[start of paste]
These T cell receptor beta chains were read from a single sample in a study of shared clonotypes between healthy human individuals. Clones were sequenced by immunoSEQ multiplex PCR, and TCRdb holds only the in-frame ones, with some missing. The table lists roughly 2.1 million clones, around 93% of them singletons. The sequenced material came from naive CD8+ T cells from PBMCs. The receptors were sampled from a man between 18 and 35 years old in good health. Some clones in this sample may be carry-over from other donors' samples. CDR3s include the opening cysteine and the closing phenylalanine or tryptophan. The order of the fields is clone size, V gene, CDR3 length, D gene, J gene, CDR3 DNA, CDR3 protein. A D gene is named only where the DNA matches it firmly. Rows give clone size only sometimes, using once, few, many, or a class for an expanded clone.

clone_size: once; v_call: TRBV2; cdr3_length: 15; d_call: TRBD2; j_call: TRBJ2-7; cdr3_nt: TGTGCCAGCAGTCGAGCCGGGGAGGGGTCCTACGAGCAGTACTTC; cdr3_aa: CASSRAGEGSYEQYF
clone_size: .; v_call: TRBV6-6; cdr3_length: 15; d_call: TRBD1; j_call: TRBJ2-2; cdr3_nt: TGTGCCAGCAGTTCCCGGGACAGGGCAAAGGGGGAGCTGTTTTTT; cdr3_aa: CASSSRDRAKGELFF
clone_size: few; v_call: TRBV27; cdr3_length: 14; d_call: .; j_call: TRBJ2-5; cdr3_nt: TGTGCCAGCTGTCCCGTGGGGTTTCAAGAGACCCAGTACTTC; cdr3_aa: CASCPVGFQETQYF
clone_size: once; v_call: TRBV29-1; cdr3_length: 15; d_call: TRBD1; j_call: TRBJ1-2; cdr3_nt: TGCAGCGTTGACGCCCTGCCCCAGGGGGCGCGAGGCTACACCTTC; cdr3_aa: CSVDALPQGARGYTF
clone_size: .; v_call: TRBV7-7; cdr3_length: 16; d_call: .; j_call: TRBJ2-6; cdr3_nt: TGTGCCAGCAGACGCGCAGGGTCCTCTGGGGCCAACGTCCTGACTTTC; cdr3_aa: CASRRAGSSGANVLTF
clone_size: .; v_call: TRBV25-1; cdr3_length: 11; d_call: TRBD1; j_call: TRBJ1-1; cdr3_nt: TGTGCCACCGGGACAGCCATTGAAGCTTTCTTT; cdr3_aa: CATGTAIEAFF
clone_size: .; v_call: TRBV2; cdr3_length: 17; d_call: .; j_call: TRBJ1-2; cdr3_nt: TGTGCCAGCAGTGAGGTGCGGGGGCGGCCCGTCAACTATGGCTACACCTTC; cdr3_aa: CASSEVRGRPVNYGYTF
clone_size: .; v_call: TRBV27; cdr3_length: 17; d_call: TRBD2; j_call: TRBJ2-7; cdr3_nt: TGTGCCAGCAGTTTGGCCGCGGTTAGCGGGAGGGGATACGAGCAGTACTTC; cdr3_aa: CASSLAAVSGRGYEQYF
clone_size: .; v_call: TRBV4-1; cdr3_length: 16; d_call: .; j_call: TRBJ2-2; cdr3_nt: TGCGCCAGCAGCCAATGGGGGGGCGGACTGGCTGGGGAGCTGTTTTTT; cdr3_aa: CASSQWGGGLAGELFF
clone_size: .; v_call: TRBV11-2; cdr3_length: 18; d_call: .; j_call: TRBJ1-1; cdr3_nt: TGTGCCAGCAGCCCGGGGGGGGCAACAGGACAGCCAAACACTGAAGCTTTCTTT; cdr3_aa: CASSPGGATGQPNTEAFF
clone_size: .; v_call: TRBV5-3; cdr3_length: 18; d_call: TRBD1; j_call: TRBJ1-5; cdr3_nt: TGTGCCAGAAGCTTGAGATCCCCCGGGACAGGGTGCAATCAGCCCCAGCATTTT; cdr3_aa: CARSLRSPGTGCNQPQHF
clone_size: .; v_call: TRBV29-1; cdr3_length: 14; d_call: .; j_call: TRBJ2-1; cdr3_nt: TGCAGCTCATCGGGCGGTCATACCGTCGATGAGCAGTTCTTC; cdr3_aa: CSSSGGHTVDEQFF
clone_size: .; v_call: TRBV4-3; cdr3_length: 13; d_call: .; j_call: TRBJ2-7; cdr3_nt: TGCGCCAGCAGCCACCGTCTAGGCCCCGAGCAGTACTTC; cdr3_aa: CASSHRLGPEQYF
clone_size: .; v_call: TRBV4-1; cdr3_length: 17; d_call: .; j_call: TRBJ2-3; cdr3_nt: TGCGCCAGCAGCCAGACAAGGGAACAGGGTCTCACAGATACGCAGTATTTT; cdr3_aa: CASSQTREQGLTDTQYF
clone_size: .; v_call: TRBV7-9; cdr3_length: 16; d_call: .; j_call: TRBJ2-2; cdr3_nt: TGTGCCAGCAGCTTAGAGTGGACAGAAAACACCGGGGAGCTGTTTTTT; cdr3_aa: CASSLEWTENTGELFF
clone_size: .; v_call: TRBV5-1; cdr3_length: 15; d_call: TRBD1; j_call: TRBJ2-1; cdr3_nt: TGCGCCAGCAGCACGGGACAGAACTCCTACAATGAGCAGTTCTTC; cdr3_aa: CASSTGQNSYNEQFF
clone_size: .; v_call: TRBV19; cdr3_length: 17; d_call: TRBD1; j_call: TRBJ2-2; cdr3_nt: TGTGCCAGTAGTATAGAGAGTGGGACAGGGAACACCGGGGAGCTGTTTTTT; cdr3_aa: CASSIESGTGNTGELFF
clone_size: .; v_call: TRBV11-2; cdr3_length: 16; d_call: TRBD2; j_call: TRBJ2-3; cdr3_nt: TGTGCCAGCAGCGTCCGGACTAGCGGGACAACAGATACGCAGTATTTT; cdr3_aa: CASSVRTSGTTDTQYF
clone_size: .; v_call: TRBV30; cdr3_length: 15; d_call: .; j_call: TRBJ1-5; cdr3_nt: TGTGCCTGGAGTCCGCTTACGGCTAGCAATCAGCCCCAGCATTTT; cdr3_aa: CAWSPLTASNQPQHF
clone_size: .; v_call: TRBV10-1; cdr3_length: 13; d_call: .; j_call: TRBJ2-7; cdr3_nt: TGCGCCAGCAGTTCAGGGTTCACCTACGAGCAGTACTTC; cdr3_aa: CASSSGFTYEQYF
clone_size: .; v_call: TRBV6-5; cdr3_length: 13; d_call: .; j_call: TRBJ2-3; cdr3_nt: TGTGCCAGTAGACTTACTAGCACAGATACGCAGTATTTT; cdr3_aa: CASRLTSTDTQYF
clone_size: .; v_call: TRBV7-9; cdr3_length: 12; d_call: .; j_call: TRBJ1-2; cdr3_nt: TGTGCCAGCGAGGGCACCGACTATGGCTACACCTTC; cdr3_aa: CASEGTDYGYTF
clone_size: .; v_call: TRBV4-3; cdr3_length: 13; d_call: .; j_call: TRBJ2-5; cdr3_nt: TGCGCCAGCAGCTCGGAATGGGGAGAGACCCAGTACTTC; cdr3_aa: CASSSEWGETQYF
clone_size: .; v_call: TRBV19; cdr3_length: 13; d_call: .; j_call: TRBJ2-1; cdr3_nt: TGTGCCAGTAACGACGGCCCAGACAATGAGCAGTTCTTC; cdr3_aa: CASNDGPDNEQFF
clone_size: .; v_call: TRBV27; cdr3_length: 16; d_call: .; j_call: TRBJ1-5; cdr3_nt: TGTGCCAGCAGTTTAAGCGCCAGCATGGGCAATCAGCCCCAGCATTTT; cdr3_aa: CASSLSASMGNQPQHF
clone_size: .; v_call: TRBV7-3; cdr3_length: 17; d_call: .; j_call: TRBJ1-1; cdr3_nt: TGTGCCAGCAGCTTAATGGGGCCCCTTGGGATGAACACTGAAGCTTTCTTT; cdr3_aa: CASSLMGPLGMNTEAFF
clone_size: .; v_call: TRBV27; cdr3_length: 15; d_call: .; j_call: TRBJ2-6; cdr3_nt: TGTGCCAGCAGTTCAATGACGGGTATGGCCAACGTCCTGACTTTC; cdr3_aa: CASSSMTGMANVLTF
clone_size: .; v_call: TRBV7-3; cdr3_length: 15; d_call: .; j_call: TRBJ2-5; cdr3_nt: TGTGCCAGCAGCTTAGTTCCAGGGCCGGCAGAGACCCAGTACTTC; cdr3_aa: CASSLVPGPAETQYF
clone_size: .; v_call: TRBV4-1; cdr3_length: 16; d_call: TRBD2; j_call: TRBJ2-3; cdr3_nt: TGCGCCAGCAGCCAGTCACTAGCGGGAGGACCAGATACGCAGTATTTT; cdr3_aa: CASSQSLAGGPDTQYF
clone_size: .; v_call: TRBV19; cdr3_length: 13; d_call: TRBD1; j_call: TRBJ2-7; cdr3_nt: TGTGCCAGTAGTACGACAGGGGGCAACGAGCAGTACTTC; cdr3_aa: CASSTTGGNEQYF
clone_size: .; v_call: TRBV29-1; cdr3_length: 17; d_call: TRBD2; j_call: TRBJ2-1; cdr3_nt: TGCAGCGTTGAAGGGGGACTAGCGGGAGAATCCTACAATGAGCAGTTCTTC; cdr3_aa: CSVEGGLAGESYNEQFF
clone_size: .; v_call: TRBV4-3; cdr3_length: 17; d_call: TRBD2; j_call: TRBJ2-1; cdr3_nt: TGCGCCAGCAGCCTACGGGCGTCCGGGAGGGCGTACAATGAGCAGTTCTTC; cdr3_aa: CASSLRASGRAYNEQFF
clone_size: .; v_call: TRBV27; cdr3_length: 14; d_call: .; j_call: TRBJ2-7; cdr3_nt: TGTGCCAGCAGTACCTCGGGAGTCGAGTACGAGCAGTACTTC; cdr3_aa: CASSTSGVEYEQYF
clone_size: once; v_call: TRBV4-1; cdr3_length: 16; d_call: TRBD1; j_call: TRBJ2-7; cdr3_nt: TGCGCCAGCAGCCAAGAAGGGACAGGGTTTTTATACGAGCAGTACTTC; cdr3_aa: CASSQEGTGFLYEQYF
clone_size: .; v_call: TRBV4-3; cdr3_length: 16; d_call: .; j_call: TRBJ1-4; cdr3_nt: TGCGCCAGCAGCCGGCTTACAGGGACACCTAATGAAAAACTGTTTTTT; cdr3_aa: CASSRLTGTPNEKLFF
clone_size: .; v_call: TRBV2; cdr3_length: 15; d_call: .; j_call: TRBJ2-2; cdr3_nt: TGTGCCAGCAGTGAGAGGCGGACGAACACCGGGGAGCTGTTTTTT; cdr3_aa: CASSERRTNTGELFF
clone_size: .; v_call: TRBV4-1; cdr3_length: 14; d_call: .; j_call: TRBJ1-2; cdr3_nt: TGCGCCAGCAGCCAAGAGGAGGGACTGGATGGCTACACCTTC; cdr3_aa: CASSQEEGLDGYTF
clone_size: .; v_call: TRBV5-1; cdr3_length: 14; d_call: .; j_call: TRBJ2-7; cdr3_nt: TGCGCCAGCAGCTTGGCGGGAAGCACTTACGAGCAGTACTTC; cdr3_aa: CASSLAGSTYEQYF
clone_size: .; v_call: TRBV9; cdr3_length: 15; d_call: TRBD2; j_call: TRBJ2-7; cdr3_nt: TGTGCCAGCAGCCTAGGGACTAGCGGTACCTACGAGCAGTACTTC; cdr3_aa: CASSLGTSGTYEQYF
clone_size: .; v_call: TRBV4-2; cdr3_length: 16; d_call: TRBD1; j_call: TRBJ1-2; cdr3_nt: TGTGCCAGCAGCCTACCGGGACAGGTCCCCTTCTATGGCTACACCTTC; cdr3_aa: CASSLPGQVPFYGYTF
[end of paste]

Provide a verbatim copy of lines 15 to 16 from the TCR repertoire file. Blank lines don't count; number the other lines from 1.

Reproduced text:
clone_size: .; v_call: TRBV4-1; cdr3_length: 17; d_call: .; j_call: TRBJ2-3; cdr3_nt: TGCGCCAGCAGCCAGACAAGGGAACAGGGTCTCACAGATACGCAGTATTTT; cdr3_aa: CASSQTREQGLTDTQYF
clone_size: .; v_call: TRBV7-9; cdr3_length: 16; d_call: .; j_call: TRBJ2-2; cdr3_nt: TGTGCCAGCAGCTTAGAGTGGACAGAAAACACCGGGGAGCTGTTTTTT; cdr3_aa: CASSLEWTENTGELFF